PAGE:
Tuesday, September 25, 2012


In my 30 something years of living I have come across many disappointments in my lifetime. Some were minor, and others major life changers. The minor ones I was able to let go of and move on, the major ones - well not so much. When you have been let down, failed, hurt, crushed, or lost someone or something it hurts - and it hurts deep. Disappointments are a part of life but it is how we choose to handle them that makes all the difference in the world. We can become jaded, bitter, and cold-hearted, loosing sight of what God has for our lives. We can grip it tightly, or we can choose to let it go - and let God deal with it. These choices shape us, and change us - for the better or the worse.

This year I have been hit with an overwhelming amount of disappointments, heartache, and hurt.  I can honestly tell you I have struggled with what to do with all the emotions and baggage that comes with that. Whenever I am dealing with something I don't have an answer for I turn to the scriptures. Something my grandparents taught me when I was little - because I had a lot of questions - and they didn't have all the answers, but they knew the ONE who did. So I started searching the scriptures for someone who didn't just have a "bad day" but a series of bad events.  Of course there was Job, and I can tell you I understand that book even better now. But it was really the story of Joseph, in Genesis 37-50, that resonated loud and clear in my life.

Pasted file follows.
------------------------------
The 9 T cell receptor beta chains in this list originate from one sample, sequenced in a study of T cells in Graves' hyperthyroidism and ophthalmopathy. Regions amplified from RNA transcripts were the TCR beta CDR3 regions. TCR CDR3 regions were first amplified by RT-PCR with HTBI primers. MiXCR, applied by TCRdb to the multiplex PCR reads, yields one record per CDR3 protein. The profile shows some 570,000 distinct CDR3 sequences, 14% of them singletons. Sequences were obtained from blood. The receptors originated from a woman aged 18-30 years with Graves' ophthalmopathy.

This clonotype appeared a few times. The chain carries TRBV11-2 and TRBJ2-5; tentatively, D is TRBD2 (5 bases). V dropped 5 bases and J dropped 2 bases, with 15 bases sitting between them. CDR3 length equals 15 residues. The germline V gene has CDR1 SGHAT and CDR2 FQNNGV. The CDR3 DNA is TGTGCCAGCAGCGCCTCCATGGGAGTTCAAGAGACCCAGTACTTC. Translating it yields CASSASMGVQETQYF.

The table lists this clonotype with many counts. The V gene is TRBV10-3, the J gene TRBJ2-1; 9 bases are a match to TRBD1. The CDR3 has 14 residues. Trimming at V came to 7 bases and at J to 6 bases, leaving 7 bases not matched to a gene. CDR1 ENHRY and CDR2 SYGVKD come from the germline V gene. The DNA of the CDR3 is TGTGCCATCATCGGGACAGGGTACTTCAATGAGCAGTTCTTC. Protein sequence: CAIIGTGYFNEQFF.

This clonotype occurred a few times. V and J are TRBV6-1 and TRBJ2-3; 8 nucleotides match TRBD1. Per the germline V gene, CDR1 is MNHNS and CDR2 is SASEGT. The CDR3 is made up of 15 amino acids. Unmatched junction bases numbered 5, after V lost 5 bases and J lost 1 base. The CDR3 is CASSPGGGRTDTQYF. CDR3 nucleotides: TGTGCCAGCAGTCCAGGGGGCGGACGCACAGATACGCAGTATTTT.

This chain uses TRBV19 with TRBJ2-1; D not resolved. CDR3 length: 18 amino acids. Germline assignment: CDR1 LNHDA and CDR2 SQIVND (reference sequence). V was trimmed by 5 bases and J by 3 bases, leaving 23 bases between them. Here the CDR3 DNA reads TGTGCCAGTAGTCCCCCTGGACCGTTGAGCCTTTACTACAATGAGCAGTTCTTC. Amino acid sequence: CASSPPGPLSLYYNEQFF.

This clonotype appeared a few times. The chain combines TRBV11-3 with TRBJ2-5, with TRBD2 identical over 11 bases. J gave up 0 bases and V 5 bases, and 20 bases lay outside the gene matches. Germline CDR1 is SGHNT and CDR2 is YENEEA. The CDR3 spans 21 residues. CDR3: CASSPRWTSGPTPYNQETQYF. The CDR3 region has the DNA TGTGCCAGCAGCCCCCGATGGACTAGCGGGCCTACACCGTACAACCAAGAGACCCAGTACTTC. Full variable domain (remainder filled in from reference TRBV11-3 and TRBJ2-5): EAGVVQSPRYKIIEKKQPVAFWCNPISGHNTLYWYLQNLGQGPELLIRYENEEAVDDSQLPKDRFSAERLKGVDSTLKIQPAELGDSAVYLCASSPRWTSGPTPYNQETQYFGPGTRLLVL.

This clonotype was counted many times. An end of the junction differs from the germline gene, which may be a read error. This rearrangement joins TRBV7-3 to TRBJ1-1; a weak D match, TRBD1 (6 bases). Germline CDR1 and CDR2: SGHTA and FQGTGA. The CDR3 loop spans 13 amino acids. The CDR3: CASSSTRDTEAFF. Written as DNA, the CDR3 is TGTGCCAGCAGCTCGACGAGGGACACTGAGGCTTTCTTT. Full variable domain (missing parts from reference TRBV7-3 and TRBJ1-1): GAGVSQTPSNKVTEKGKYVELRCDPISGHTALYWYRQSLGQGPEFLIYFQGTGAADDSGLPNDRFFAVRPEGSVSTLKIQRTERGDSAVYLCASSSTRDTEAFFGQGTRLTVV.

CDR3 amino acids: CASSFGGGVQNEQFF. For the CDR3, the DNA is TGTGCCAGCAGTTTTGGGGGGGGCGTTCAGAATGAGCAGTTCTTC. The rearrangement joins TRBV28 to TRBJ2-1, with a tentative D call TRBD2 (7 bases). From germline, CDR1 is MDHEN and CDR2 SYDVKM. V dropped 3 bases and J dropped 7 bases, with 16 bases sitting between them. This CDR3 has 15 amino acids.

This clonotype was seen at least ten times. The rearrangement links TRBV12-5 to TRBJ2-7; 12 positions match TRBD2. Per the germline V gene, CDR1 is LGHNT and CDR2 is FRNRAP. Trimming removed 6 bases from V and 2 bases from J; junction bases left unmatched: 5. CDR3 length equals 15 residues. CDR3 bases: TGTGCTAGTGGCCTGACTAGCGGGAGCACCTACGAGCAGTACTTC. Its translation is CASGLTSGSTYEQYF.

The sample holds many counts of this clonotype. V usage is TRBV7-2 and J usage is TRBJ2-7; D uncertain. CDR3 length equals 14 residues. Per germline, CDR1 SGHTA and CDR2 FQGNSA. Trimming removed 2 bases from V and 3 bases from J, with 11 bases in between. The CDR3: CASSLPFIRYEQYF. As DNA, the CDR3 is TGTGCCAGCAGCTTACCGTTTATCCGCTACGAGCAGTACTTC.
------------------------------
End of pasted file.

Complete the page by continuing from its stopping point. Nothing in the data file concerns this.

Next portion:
If ever there was a man who had "permission" to be jaded or bitter it would Joseph. In Genesis 37 we see a boy who was favored by his dad, but not by his brothers - in fact his brothers hated him so much they planned to kill him and throw him in a pit. One brilliant brother decided that selling him as a slave made more sense (go figure) and so in one short afternoon he went from beloved son and brother to a no-named slave for sale to the highest bidder. I can't imagine the thoughts of hurt, loss and disappointment that went through his mind. The questions of "Why?" and "How?" that he asked God over and over. His own family rejected him, sold him out, and on top of that were telling his father a LIE to cover up what they did. His whole life was turned upside down, those he trusted let him down - he was homeless, alone and at the mercy of strangers.

Joseph had all the right in the world to become bitter, angry, and resentful - but he didn't.  20 Years later after being a slave, unjustly accused and imprisoned, promised help and forgotten, he was finally recognized for his faith, and leadership - and placed as the ruler of Egypt by the Pharaoh himself.  When Joseph got to see his brothers again after 20 years, he had a choice - and this was what he chose:

But Joseph replied, "Don't be afraid of me. Am I God, that I can punish you? You intended to harm me, but intended it all for good. He brought me to this position so I could save the lives of many people. No, don't be afraid. I will continue to take care of you and your children." So he reassured them by speaking kindly to them. Genesis 50:19-21

I have to be honest and say I'm not sure I would have had the same reaction. How could someone who had been through as much as he had speak "kindly" to his brothers? I don't think Joseph got there quickly, in fact I'm pretty sure the years of serving, and solitude in prison gave him a lot of time to think  and pray and pray some more. When the world gets knocked out from under you - you land on your knees.